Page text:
Overcoming—Rather Than Being Overcome by ADHD

Day-to-day experience as well as scientific observation attests to the fact that different children exposed to the same degree of stress or frustration are not all affected in the same manner. Some are stymied and squelched by their obstacles; others thrive as if the obstacle was more of a stimulus than a roadblock. Those of us working with children with ADHD see this frequently.

Peter Wyman, Ph.D. and associates studied this question several years ago. (The Journal of The American Academy of Child Adolescent Psychiatry, 1992:; 31 (5):904-910)

The researchers looked at demographically comparable groups of children exposed to major life-stress. They interviewed both stress-resilient and stress-affected children assessing perceptions of their care-giving environments, peer relationships, and themselves. Four variables correctly classified 74% of the children in one or the other group. Stress-resilient children, compared to the stress-affected children, reported more:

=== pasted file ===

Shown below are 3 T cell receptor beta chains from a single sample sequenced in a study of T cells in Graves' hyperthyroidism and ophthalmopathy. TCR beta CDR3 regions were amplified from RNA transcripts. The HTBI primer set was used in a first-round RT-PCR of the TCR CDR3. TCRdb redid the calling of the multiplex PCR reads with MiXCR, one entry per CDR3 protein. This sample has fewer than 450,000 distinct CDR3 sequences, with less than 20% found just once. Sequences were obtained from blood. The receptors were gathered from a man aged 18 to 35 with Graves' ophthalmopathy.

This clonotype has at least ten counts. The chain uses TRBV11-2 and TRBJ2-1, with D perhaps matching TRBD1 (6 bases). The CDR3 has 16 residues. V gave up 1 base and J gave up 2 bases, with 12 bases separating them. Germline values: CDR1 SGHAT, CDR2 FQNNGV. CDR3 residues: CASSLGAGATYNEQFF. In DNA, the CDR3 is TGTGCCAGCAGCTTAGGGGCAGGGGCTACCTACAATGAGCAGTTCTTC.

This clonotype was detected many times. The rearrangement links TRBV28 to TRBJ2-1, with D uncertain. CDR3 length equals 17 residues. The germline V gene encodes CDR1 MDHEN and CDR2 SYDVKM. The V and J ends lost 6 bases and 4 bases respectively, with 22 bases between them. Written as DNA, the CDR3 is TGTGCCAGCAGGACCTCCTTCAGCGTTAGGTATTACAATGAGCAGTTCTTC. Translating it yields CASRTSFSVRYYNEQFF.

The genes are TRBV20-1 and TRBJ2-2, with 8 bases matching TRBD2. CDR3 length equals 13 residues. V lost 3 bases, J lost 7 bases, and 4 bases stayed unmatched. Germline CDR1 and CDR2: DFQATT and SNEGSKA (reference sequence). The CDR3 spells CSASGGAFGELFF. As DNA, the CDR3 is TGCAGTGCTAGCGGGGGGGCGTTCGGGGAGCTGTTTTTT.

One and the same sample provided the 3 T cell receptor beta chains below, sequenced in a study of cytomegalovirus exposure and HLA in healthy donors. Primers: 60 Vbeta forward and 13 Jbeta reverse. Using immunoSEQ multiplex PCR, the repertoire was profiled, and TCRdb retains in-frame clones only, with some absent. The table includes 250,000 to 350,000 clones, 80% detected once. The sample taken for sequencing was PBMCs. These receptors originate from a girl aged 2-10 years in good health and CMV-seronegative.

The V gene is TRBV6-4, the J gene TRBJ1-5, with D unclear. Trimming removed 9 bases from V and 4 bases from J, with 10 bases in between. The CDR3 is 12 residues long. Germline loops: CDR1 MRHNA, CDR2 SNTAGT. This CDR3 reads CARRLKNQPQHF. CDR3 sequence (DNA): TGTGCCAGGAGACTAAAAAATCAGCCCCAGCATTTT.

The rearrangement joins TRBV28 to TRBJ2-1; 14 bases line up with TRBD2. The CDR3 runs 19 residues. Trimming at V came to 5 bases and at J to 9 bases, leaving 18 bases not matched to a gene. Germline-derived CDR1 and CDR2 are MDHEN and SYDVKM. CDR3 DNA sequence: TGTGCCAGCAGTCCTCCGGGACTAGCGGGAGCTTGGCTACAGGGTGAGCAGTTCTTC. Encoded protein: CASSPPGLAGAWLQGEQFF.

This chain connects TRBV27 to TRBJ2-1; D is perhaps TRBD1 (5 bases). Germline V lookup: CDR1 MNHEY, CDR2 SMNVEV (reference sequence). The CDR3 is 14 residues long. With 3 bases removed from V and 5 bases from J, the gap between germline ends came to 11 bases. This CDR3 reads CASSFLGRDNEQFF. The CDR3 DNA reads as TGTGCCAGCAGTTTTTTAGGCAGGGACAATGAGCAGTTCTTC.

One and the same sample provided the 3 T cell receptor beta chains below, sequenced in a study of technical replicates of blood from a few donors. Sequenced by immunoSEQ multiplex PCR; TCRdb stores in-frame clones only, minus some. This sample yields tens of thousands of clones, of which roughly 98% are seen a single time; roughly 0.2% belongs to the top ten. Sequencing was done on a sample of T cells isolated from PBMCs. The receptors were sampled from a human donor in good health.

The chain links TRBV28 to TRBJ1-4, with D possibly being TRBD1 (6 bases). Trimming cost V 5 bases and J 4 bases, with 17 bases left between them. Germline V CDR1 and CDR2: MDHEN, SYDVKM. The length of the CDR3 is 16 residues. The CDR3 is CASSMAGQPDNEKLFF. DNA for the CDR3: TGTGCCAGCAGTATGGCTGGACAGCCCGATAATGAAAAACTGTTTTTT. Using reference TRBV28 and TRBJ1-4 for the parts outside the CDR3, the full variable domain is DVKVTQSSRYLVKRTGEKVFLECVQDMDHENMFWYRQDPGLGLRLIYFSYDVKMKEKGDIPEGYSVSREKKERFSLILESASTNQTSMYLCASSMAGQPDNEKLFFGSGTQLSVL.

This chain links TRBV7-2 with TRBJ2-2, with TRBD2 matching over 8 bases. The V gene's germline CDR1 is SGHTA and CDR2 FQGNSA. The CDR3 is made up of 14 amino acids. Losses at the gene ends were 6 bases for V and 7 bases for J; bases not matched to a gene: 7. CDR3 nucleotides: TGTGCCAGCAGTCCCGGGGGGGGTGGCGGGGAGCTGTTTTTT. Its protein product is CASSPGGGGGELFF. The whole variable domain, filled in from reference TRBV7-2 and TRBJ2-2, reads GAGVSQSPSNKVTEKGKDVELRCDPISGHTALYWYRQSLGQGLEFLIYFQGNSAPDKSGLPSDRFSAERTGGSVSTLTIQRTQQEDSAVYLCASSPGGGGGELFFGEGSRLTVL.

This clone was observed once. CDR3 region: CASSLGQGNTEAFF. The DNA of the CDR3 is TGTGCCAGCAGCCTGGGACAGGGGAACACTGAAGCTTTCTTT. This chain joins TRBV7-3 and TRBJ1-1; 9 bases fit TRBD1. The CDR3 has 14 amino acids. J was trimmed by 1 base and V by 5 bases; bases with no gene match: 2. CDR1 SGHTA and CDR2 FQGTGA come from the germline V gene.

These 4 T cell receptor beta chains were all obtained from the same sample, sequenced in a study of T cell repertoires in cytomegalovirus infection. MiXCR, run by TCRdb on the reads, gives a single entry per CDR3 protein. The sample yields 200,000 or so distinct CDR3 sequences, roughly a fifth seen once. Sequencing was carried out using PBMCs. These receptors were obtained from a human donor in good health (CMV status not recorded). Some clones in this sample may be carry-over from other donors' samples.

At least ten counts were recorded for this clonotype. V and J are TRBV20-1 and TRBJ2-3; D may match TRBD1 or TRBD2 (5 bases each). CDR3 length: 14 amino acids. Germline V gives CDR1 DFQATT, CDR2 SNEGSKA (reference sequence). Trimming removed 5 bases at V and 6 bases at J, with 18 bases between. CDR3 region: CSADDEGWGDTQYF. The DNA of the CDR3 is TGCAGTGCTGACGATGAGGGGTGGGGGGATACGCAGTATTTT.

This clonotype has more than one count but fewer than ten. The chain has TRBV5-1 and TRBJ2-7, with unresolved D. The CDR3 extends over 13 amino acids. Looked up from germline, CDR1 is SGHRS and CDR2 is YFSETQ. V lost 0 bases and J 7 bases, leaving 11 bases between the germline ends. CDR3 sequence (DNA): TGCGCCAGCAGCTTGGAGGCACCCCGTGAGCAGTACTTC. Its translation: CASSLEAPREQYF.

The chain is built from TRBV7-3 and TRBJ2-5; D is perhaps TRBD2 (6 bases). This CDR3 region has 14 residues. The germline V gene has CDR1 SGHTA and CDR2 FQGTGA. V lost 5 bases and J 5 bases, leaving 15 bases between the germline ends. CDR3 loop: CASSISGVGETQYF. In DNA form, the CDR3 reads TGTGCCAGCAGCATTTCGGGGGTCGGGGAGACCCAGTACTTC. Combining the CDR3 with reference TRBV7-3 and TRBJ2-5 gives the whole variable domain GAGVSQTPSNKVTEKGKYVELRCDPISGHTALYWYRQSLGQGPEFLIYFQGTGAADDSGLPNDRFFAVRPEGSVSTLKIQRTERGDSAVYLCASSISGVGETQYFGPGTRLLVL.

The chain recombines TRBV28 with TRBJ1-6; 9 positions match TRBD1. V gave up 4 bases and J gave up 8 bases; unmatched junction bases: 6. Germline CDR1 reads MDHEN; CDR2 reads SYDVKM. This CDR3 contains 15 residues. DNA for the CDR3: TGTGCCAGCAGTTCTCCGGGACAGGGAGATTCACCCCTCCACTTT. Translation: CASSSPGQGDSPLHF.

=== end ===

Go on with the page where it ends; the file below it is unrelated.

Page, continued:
positive relationships with primary care givers (i.e., parents)

stable family environments

consistent family discipline practices

positive expectations for the future.

These findings support the view that care giver-child relationships play a key role in moderating children’s developmental outcome under conditions of high stress.

This study also points out the extreme importance of a positive parent-child relationship in helping a child overcome obstacles. Children with ADHD and leaning disabilities have many reasons to be stressed. Many will grow into healthy, well-adjusted adults in spite of their difficulties. Stable families, applying consistent, loving discipline in an affirming spirit greatly enhance the chance of success

Affirming Creativity in Children With ADHD

The seeds of creativity are planted in the child from creation. But these seeds must be watered and nurtured if they are to grow to their full potential. Creativity can be enhanced or discouraged depending on the way we as parents and teachers react to the child’s initiatives.